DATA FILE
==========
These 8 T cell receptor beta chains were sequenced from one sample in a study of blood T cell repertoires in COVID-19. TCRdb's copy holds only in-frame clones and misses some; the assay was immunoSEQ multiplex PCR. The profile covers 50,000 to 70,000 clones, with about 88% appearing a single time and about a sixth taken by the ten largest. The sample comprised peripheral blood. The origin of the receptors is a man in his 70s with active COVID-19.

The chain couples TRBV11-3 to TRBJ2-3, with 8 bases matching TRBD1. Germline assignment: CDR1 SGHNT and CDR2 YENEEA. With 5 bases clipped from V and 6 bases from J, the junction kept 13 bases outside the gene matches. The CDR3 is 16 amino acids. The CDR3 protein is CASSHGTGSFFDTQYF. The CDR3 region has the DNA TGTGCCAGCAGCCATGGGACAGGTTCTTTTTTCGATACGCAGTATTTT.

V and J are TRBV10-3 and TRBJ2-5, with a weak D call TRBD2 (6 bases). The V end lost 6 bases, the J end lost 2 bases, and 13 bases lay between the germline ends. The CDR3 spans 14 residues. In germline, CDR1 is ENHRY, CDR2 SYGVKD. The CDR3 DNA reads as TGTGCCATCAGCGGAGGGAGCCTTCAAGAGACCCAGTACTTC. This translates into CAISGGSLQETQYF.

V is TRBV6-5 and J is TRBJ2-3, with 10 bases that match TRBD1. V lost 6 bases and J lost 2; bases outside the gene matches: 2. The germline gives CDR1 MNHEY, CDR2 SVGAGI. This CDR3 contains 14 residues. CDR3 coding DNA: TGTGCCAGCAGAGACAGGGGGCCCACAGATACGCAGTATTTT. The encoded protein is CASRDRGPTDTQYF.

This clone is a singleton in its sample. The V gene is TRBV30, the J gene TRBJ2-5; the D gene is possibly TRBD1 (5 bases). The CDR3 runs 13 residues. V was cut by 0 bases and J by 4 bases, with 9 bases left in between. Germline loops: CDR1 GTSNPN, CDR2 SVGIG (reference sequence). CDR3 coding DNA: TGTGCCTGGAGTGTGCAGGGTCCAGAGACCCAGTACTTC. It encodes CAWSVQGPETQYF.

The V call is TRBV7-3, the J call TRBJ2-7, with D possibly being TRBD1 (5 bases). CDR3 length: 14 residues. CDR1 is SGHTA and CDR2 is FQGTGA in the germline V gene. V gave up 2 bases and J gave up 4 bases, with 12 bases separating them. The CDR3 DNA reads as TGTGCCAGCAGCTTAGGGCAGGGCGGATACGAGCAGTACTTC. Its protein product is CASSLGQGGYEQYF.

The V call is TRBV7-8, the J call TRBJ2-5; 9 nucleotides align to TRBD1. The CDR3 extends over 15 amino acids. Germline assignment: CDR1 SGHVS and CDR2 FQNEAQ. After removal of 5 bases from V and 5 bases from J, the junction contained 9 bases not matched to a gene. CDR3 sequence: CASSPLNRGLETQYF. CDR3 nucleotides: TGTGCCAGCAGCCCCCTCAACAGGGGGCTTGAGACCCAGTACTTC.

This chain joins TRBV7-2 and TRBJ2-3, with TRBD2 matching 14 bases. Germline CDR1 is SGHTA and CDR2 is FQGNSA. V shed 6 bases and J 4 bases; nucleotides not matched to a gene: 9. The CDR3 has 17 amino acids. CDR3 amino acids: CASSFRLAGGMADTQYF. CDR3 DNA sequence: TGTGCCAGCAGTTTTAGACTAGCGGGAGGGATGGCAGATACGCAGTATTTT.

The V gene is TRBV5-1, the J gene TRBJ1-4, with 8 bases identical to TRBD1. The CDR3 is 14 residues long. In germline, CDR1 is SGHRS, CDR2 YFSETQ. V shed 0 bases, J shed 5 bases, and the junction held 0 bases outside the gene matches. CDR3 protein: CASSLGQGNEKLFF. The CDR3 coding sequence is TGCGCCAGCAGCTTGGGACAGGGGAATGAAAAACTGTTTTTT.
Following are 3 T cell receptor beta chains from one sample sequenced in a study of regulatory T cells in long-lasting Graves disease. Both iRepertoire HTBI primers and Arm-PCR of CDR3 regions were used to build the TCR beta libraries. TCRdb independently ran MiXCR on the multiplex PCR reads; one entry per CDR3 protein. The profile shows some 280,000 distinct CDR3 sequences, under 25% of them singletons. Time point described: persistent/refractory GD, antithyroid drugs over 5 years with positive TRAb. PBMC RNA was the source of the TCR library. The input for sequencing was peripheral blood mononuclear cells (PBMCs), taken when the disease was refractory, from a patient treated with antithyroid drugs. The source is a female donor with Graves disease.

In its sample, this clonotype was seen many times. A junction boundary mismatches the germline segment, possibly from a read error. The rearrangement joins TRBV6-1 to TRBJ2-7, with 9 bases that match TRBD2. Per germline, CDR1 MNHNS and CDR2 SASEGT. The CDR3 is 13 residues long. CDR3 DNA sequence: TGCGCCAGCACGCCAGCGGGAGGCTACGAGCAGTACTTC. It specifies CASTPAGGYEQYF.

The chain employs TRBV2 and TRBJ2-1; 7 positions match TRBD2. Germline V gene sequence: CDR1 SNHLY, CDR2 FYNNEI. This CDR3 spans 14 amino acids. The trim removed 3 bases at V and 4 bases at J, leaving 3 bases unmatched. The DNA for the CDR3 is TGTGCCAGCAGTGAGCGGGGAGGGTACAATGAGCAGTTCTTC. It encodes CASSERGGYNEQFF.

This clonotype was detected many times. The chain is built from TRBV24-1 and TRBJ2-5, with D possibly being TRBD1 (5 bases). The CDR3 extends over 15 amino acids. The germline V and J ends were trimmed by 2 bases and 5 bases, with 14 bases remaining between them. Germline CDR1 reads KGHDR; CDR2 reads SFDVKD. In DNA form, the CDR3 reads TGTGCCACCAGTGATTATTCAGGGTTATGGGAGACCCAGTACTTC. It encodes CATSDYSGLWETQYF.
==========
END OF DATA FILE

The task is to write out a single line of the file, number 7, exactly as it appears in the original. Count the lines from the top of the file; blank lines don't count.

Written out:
The V call is TRBV7-8, the J call TRBJ2-5; 9 nucleotides align to TRBD1. The CDR3 extends over 15 amino acids. Germline assignment: CDR1 SGHVS and CDR2 FQNEAQ. After removal of 5 bases from V and 5 bases from J, the junction contained 9 bases not matched to a gene. CDR3 sequence: CASSPLNRGLETQYF. CDR3 nucleotides: TGTGCCAGCAGCCCCCTCAACAGGGGGCTTGAGACCCAGTACTTC.